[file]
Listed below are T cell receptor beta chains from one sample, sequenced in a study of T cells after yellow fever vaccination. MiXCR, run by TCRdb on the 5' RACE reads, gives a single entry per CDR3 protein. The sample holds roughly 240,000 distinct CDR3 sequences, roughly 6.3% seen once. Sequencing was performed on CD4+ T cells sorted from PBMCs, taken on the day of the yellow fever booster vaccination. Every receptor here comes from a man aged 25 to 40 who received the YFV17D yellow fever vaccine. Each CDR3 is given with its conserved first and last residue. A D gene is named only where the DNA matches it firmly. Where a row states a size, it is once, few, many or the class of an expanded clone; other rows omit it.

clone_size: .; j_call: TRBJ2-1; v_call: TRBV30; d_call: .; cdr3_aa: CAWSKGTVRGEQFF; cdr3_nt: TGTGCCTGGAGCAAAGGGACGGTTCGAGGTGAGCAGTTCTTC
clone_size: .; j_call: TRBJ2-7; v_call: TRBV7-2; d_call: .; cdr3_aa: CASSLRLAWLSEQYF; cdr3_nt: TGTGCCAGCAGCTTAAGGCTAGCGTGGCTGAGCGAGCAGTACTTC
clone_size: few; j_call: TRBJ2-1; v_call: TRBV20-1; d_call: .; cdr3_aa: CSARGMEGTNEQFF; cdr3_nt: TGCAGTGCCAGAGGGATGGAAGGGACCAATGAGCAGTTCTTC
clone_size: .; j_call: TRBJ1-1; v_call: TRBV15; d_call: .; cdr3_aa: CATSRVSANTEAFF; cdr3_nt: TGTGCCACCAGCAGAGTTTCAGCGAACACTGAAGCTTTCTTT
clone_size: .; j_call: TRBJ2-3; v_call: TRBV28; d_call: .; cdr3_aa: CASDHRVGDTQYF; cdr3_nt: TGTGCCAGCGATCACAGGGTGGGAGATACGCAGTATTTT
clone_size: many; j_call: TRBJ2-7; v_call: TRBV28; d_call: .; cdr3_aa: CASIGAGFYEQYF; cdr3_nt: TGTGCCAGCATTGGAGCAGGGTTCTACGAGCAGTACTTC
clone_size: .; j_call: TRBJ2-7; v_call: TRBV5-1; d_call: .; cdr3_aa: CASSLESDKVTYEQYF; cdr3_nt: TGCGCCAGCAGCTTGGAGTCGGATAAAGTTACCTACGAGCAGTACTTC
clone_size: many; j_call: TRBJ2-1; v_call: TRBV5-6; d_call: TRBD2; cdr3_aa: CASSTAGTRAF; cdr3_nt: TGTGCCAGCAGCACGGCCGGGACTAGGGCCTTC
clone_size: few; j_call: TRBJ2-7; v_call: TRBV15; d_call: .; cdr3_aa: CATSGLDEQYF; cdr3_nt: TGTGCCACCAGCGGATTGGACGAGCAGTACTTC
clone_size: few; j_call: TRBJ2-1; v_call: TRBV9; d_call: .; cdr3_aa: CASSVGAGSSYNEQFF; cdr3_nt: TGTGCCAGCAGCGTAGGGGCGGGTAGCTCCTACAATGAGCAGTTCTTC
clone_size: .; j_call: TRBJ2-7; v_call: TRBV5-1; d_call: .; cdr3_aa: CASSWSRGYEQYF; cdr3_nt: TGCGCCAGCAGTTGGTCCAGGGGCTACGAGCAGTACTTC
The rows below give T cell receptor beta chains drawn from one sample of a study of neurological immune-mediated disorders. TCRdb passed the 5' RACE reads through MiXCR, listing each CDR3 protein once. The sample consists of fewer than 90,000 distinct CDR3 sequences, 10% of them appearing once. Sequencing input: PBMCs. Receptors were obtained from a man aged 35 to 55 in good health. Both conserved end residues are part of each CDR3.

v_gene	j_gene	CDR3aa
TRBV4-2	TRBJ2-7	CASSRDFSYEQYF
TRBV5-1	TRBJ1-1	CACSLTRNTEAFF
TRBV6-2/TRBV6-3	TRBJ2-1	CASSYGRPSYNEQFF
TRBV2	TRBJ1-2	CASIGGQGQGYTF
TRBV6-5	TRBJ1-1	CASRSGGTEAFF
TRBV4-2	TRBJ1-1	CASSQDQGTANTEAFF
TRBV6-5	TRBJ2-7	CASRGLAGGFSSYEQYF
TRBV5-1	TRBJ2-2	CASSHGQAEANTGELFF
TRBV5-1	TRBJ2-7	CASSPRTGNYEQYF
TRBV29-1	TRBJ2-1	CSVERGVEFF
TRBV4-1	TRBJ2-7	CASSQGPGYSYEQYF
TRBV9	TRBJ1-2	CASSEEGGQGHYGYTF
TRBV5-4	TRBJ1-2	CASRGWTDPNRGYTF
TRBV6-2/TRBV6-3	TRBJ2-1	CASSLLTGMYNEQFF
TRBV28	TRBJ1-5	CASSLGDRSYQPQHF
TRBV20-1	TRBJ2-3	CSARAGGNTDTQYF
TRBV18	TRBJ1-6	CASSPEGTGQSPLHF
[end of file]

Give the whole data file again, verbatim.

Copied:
Listed below are T cell receptor beta chains from one sample, sequenced in a study of T cells after yellow fever vaccination. MiXCR, run by TCRdb on the 5' RACE reads, gives a single entry per CDR3 protein. The sample holds roughly 240,000 distinct CDR3 sequences, roughly 6.3% seen once. Sequencing was performed on CD4+ T cells sorted from PBMCs, taken on the day of the yellow fever booster vaccination. Every receptor here comes from a man aged 25 to 40 who received the YFV17D yellow fever vaccine. Each CDR3 is given with its conserved first and last residue. A D gene is named only where the DNA matches it firmly. Where a row states a size, it is once, few, many or the class of an expanded clone; other rows omit it.

clone_size: .; j_call: TRBJ2-1; v_call: TRBV30; d_call: .; cdr3_aa: CAWSKGTVRGEQFF; cdr3_nt: TGTGCCTGGAGCAAAGGGACGGTTCGAGGTGAGCAGTTCTTC
clone_size: .; j_call: TRBJ2-7; v_call: TRBV7-2; d_call: .; cdr3_aa: CASSLRLAWLSEQYF; cdr3_nt: TGTGCCAGCAGCTTAAGGCTAGCGTGGCTGAGCGAGCAGTACTTC
clone_size: few; j_call: TRBJ2-1; v_call: TRBV20-1; d_call: .; cdr3_aa: CSARGMEGTNEQFF; cdr3_nt: TGCAGTGCCAGAGGGATGGAAGGGACCAATGAGCAGTTCTTC
clone_size: .; j_call: TRBJ1-1; v_call: TRBV15; d_call: .; cdr3_aa: CATSRVSANTEAFF; cdr3_nt: TGTGCCACCAGCAGAGTTTCAGCGAACACTGAAGCTTTCTTT
clone_size: .; j_call: TRBJ2-3; v_call: TRBV28; d_call: .; cdr3_aa: CASDHRVGDTQYF; cdr3_nt: TGTGCCAGCGATCACAGGGTGGGAGATACGCAGTATTTT
clone_size: many; j_call: TRBJ2-7; v_call: TRBV28; d_call: .; cdr3_aa: CASIGAGFYEQYF; cdr3_nt: TGTGCCAGCATTGGAGCAGGGTTCTACGAGCAGTACTTC
clone_size: .; j_call: TRBJ2-7; v_call: TRBV5-1; d_call: .; cdr3_aa: CASSLESDKVTYEQYF; cdr3_nt: TGCGCCAGCAGCTTGGAGTCGGATAAAGTTACCTACGAGCAGTACTTC
clone_size: many; j_call: TRBJ2-1; v_call: TRBV5-6; d_call: TRBD2; cdr3_aa: CASSTAGTRAF; cdr3_nt: TGTGCCAGCAGCACGGCCGGGACTAGGGCCTTC
clone_size: few; j_call: TRBJ2-7; v_call: TRBV15; d_call: .; cdr3_aa: CATSGLDEQYF; cdr3_nt: TGTGCCACCAGCGGATTGGACGAGCAGTACTTC
clone_size: few; j_call: TRBJ2-1; v_call: TRBV9; d_call: .; cdr3_aa: CASSVGAGSSYNEQFF; cdr3_nt: TGTGCCAGCAGCGTAGGGGCGGGTAGCTCCTACAATGAGCAGTTCTTC
clone_size: .; j_call: TRBJ2-7; v_call: TRBV5-1; d_call: .; cdr3_aa: CASSWSRGYEQYF; cdr3_nt: TGCGCCAGCAGTTGGTCCAGGGGCTACGAGCAGTACTTC
The rows below give T cell receptor beta chains drawn from one sample of a study of neurological immune-mediated disorders. TCRdb passed the 5' RACE reads through MiXCR, listing each CDR3 protein once. The sample consists of fewer than 90,000 distinct CDR3 sequences, 10% of them appearing once. Sequencing input: PBMCs. Receptors were obtained from a man aged 35 to 55 in good health. Both conserved end residues are part of each CDR3.

v_gene	j_gene	CDR3aa
TRBV4-2	TRBJ2-7	CASSRDFSYEQYF
TRBV5-1	TRBJ1-1	CACSLTRNTEAFF
TRBV6-2/TRBV6-3	TRBJ2-1	CASSYGRPSYNEQFF
TRBV2	TRBJ1-2	CASIGGQGQGYTF
TRBV6-5	TRBJ1-1	CASRSGGTEAFF
TRBV4-2	TRBJ1-1	CASSQDQGTANTEAFF
TRBV6-5	TRBJ2-7	CASRGLAGGFSSYEQYF
TRBV5-1	TRBJ2-2	CASSHGQAEANTGELFF
TRBV5-1	TRBJ2-7	CASSPRTGNYEQYF
TRBV29-1	TRBJ2-1	CSVERGVEFF
TRBV4-1	TRBJ2-7	CASSQGPGYSYEQYF
TRBV9	TRBJ1-2	CASSEEGGQGHYGYTF
TRBV5-4	TRBJ1-2	CASRGWTDPNRGYTF
TRBV6-2/TRBV6-3	TRBJ2-1	CASSLLTGMYNEQFF
TRBV28	TRBJ1-5	CASSLGDRSYQPQHF
TRBV20-1	TRBJ2-3	CSARAGGNTDTQYF
TRBV18	TRBJ1-6	CASSPEGTGQSPLHF